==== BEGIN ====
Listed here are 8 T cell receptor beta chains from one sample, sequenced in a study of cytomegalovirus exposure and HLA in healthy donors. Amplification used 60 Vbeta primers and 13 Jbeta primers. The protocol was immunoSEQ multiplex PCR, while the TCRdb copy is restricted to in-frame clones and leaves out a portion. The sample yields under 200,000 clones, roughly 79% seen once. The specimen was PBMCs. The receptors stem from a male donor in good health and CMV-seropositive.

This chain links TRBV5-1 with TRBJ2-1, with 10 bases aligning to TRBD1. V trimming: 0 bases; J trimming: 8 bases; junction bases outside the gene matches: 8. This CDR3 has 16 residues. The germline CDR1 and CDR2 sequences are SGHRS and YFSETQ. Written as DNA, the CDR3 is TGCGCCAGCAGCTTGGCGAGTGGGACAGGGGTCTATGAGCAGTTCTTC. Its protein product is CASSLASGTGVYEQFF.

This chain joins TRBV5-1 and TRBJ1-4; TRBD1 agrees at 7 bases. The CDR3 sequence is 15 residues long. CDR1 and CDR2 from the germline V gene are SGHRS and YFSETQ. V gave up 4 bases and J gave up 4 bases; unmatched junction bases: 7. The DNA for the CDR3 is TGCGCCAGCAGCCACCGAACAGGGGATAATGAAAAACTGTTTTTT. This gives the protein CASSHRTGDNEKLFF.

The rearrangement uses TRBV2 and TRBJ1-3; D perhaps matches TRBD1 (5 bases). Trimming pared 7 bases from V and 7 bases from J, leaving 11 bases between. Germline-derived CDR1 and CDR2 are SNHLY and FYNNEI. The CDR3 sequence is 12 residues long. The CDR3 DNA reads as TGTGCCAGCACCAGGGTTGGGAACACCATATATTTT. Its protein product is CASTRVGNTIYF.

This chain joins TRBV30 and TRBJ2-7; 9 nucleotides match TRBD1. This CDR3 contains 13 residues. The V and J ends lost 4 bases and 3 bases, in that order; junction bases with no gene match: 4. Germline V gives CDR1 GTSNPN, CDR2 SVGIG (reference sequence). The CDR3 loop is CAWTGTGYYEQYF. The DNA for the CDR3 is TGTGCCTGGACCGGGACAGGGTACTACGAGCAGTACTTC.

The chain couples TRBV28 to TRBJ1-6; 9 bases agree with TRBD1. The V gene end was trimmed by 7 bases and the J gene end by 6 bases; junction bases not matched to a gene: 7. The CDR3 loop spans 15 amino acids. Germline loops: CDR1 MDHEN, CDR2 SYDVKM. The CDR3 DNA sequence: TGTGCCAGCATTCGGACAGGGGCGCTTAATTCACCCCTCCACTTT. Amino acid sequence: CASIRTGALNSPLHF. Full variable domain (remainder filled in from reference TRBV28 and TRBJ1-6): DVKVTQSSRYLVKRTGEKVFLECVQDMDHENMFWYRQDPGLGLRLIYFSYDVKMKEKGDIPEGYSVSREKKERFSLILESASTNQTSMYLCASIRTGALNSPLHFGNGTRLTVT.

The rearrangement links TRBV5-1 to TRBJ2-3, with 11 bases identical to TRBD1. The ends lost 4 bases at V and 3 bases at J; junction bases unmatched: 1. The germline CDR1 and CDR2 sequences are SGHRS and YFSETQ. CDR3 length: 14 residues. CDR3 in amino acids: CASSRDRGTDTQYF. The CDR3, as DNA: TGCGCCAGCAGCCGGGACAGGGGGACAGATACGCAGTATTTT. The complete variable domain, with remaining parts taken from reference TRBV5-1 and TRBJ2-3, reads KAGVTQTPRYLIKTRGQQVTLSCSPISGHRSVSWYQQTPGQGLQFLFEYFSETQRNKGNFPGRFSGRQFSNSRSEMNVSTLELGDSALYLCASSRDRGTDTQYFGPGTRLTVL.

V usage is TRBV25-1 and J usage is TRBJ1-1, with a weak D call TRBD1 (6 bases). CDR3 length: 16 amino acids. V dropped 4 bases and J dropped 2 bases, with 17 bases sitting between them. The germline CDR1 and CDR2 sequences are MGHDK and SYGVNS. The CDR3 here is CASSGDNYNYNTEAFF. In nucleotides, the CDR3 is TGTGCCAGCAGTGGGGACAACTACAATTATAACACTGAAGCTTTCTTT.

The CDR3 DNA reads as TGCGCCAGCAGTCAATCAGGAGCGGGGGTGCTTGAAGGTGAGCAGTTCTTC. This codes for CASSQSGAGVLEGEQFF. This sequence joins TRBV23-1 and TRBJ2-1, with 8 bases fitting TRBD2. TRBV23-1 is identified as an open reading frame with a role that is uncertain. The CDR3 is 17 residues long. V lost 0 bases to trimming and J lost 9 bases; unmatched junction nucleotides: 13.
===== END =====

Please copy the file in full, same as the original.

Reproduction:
Listed here are 8 T cell receptor beta chains from one sample, sequenced in a study of cytomegalovirus exposure and HLA in healthy donors. Amplification used 60 Vbeta primers and 13 Jbeta primers. The protocol was immunoSEQ multiplex PCR, while the TCRdb copy is restricted to in-frame clones and leaves out a portion. The sample yields under 200,000 clones, roughly 79% seen once. The specimen was PBMCs. The receptors stem from a male donor in good health and CMV-seropositive.

This chain links TRBV5-1 with TRBJ2-1, with 10 bases aligning to TRBD1. V trimming: 0 bases; J trimming: 8 bases; junction bases outside the gene matches: 8. This CDR3 has 16 residues. The germline CDR1 and CDR2 sequences are SGHRS and YFSETQ. Written as DNA, the CDR3 is TGCGCCAGCAGCTTGGCGAGTGGGACAGGGGTCTATGAGCAGTTCTTC. Its protein product is CASSLASGTGVYEQFF.

This chain joins TRBV5-1 and TRBJ1-4; TRBD1 agrees at 7 bases. The CDR3 sequence is 15 residues long. CDR1 and CDR2 from the germline V gene are SGHRS and YFSETQ. V gave up 4 bases and J gave up 4 bases; unmatched junction bases: 7. The DNA for the CDR3 is TGCGCCAGCAGCCACCGAACAGGGGATAATGAAAAACTGTTTTTT. This gives the protein CASSHRTGDNEKLFF.

The rearrangement uses TRBV2 and TRBJ1-3; D perhaps matches TRBD1 (5 bases). Trimming pared 7 bases from V and 7 bases from J, leaving 11 bases between. Germline-derived CDR1 and CDR2 are SNHLY and FYNNEI. The CDR3 sequence is 12 residues long. The CDR3 DNA reads as TGTGCCAGCACCAGGGTTGGGAACACCATATATTTT. Its protein product is CASTRVGNTIYF.

This chain joins TRBV30 and TRBJ2-7; 9 nucleotides match TRBD1. This CDR3 contains 13 residues. The V and J ends lost 4 bases and 3 bases, in that order; junction bases with no gene match: 4. Germline V gives CDR1 GTSNPN, CDR2 SVGIG (reference sequence). The CDR3 loop is CAWTGTGYYEQYF. The DNA for the CDR3 is TGTGCCTGGACCGGGACAGGGTACTACGAGCAGTACTTC.

The chain couples TRBV28 to TRBJ1-6; 9 bases agree with TRBD1. The V gene end was trimmed by 7 bases and the J gene end by 6 bases; junction bases not matched to a gene: 7. The CDR3 loop spans 15 amino acids. Germline loops: CDR1 MDHEN, CDR2 SYDVKM. The CDR3 DNA sequence: TGTGCCAGCATTCGGACAGGGGCGCTTAATTCACCCCTCCACTTT. Amino acid sequence: CASIRTGALNSPLHF. Full variable domain (remainder filled in from reference TRBV28 and TRBJ1-6): DVKVTQSSRYLVKRTGEKVFLECVQDMDHENMFWYRQDPGLGLRLIYFSYDVKMKEKGDIPEGYSVSREKKERFSLILESASTNQTSMYLCASIRTGALNSPLHFGNGTRLTVT.

The rearrangement links TRBV5-1 to TRBJ2-3, with 11 bases identical to TRBD1. The ends lost 4 bases at V and 3 bases at J; junction bases unmatched: 1. The germline CDR1 and CDR2 sequences are SGHRS and YFSETQ. CDR3 length: 14 residues. CDR3 in amino acids: CASSRDRGTDTQYF. The CDR3, as DNA: TGCGCCAGCAGCCGGGACAGGGGGACAGATACGCAGTATTTT. The complete variable domain, with remaining parts taken from reference TRBV5-1 and TRBJ2-3, reads KAGVTQTPRYLIKTRGQQVTLSCSPISGHRSVSWYQQTPGQGLQFLFEYFSETQRNKGNFPGRFSGRQFSNSRSEMNVSTLELGDSALYLCASSRDRGTDTQYFGPGTRLTVL.

V usage is TRBV25-1 and J usage is TRBJ1-1, with a weak D call TRBD1 (6 bases). CDR3 length: 16 amino acids. V dropped 4 bases and J dropped 2 bases, with 17 bases sitting between them. The germline CDR1 and CDR2 sequences are MGHDK and SYGVNS. The CDR3 here is CASSGDNYNYNTEAFF. In nucleotides, the CDR3 is TGTGCCAGCAGTGGGGACAACTACAATTATAACACTGAAGCTTTCTTT.

The CDR3 DNA reads as TGCGCCAGCAGTCAATCAGGAGCGGGGGTGCTTGAAGGTGAGCAGTTCTTC. This codes for CASSQSGAGVLEGEQFF. This sequence joins TRBV23-1 and TRBJ2-1, with 8 bases fitting TRBD2. TRBV23-1 is identified as an open reading frame with a role that is uncertain. The CDR3 is 17 residues long. V lost 0 bases to trimming and J lost 9 bases; unmatched junction nucleotides: 13.